World, Europe

Russia, Serbia leaders discuss Kosovo, military drills

Development comes day after Belgrade suspended joint military drills with Moscow and Minsk over 'enormous pressure from EU'

Elena Teslova   | 10.09.2020
Russia, Serbia leaders discuss Kosovo, military drills

MOSCOW

The Russian president on Thursday discussed with his Serbian counterpart recent developments with Kosovo, a break-away Serbian province which declared independence in 2008.

"Vladimir Putin reaffirmed Russia’s position of principle regarding the development of a balanced compromise solution [for the Kosovo settlement] that should be acceptable to Belgrade, and approved by the UN Security Council," the Kremlin said in a statement.

Putin, it said, praised Alexander Vucic's personal contribution to the development of bilateral ties.

The conversation comes days after Washington-sponsored talks between the Balkan foes, which although failed to go ahead with mutual recognition but normalized bilateral economic ties, and resumed people-to-people contact.

In a separate statement, the press office of the Serbian president said Vucic "emphasized that Serbia is a military neutral country, and President Putin welcomed Serbia's firm commitment."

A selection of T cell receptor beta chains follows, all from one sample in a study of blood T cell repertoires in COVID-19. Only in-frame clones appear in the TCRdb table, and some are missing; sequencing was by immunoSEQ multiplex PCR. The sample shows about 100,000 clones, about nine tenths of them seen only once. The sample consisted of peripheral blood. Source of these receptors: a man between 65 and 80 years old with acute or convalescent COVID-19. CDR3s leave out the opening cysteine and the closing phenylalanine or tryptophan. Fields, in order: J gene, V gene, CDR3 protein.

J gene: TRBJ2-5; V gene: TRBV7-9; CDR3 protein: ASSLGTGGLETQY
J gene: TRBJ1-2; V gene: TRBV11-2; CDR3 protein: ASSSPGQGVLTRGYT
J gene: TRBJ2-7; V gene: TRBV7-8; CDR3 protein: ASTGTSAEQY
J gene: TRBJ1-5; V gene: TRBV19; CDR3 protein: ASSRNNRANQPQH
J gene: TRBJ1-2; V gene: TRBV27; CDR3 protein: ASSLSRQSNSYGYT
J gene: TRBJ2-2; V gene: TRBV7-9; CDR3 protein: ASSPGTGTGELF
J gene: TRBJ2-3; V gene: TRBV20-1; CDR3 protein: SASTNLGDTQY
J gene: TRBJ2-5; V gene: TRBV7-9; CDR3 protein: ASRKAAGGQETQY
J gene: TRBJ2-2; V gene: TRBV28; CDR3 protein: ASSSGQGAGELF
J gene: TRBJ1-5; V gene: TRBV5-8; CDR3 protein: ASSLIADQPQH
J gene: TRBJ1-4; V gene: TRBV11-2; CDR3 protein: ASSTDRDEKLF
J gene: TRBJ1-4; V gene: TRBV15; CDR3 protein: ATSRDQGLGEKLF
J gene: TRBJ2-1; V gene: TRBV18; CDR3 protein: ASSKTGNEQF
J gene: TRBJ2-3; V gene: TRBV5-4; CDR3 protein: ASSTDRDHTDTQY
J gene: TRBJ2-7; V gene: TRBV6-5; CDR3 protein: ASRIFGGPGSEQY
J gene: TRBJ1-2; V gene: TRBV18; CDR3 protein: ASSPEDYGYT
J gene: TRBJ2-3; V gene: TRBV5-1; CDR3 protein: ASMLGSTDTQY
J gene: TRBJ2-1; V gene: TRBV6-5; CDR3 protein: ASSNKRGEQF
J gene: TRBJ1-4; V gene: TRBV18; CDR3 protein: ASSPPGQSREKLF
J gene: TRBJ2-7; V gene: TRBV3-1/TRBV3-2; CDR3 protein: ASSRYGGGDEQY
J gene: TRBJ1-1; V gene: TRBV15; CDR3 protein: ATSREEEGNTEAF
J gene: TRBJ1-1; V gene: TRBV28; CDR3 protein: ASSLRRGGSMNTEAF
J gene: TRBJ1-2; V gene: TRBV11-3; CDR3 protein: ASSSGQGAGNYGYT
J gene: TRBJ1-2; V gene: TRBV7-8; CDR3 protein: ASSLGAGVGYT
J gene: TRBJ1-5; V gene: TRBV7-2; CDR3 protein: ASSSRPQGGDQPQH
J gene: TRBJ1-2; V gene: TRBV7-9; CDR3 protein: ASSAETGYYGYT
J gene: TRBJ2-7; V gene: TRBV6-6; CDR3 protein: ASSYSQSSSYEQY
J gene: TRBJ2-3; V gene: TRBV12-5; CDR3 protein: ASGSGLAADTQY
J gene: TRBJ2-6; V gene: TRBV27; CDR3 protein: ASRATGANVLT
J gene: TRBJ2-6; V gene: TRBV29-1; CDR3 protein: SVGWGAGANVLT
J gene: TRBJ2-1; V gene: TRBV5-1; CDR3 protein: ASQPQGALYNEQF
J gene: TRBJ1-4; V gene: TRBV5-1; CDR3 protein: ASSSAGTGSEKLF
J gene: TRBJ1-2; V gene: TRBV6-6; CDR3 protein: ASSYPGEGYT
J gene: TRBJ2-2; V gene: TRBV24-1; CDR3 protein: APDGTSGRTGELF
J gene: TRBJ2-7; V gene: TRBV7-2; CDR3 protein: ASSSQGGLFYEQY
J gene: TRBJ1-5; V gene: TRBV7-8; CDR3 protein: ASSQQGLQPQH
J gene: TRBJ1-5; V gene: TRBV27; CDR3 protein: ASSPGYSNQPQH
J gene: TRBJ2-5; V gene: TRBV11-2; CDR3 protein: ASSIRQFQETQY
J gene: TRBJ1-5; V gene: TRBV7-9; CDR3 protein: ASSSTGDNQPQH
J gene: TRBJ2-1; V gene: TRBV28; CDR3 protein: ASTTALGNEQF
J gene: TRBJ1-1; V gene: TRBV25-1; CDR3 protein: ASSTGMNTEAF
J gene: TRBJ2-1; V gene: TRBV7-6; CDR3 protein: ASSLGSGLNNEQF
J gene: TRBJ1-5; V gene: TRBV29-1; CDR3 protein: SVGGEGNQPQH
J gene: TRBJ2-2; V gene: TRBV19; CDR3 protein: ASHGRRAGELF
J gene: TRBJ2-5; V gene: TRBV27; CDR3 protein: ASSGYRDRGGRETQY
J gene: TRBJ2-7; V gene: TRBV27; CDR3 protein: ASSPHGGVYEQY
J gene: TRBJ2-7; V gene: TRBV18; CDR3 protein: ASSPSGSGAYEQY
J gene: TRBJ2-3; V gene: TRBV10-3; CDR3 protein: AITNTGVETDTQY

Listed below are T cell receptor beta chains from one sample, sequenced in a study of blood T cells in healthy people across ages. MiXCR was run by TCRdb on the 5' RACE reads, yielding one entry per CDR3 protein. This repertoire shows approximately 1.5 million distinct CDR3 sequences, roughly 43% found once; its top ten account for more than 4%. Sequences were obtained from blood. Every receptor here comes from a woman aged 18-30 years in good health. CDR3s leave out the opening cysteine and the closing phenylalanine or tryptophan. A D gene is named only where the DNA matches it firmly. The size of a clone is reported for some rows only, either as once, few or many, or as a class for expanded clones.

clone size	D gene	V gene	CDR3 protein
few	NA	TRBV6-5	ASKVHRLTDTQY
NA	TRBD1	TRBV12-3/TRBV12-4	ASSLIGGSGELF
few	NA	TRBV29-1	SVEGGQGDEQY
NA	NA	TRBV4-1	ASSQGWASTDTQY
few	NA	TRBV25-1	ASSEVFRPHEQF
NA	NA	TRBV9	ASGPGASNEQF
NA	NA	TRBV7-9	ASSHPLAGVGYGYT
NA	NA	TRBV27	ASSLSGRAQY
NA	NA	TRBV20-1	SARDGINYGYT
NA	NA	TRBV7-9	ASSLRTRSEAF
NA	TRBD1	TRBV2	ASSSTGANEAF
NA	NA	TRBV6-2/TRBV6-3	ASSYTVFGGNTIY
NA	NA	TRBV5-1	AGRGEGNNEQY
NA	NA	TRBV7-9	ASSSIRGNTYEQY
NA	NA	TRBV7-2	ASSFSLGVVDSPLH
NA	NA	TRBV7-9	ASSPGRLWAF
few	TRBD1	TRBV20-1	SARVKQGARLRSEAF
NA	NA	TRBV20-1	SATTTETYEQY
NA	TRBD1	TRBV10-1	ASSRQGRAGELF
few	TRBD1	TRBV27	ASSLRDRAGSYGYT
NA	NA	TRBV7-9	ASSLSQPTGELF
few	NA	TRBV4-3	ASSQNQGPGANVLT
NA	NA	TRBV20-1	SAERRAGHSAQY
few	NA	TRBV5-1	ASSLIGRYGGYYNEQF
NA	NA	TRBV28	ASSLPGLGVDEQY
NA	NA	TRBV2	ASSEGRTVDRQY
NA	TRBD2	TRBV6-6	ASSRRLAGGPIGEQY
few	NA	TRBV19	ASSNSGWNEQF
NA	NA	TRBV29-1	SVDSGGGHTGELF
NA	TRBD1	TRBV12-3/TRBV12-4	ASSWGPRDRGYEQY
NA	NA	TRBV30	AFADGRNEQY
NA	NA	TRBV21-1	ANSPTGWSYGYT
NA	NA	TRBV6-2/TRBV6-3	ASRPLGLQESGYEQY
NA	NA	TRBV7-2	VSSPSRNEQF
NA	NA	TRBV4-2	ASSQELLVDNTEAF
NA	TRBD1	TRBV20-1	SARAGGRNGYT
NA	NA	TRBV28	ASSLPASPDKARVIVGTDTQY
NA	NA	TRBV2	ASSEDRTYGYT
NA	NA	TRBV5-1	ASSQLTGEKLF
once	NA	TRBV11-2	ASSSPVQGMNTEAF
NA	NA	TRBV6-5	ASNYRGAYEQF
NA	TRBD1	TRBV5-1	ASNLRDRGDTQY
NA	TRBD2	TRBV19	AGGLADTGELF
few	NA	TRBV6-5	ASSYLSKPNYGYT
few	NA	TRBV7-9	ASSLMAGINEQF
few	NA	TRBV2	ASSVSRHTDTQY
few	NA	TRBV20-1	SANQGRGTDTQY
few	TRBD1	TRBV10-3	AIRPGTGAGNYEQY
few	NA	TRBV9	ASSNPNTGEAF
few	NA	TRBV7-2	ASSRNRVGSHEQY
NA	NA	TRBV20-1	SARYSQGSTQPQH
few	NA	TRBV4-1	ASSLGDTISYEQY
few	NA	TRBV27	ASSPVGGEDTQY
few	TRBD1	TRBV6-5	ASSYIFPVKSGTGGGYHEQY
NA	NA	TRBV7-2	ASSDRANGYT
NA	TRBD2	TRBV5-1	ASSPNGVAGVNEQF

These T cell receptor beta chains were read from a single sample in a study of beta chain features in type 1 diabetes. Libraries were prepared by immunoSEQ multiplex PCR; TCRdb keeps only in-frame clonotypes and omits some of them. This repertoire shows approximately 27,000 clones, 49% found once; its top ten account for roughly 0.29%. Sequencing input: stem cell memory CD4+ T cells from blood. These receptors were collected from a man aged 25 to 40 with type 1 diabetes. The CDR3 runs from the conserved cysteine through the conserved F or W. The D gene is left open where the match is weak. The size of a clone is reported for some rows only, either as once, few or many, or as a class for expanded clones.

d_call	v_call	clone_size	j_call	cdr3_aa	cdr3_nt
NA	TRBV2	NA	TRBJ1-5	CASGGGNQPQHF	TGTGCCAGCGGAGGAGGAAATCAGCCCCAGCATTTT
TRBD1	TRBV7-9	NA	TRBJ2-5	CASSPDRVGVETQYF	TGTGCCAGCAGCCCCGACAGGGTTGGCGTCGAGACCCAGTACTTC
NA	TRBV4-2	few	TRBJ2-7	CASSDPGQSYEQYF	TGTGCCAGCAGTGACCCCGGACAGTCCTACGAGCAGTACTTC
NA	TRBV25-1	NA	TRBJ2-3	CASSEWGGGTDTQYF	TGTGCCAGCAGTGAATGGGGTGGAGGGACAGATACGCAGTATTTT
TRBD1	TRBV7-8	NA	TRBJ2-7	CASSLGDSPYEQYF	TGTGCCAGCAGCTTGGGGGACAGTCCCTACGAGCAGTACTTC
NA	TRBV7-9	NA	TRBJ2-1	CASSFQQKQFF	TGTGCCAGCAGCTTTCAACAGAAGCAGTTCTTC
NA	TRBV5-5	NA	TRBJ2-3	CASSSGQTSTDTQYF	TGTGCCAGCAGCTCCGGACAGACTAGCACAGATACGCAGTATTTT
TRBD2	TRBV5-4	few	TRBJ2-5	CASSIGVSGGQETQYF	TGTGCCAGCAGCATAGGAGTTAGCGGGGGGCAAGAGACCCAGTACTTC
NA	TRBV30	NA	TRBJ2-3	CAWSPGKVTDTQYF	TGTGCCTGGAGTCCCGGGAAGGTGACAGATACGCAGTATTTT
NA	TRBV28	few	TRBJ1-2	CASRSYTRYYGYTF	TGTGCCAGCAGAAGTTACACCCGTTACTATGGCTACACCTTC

"Regardless of the weight and complexity of its geopolitical, military-security and economic position, Serbia will protect the principles of military neutrality and will remain a true and principled correct partner of the Russian Federation," it said.

On Wednesday, Serbian Defense Minister Alexandar Vulin said Serbia would not take part in "Slavic brotherhood" joint military drills with Russia and Belarus slated for Sept. 10-15 because of "enormous pressure from the EU."

Serbia suspended military drills with foreign troops for six months to maintain its “military neutrality.”

Belarus has been rocked by mass protests since veteran President Alexander Lukashenko was reelected in an Aug. 9 election his opponents say was rigged.

Serbia, which applied for the EU membership in 2009, is balancing its relationship with the 27-member bloc, and Russia and China who support its refusal to recognize the independence of Kosovo. 

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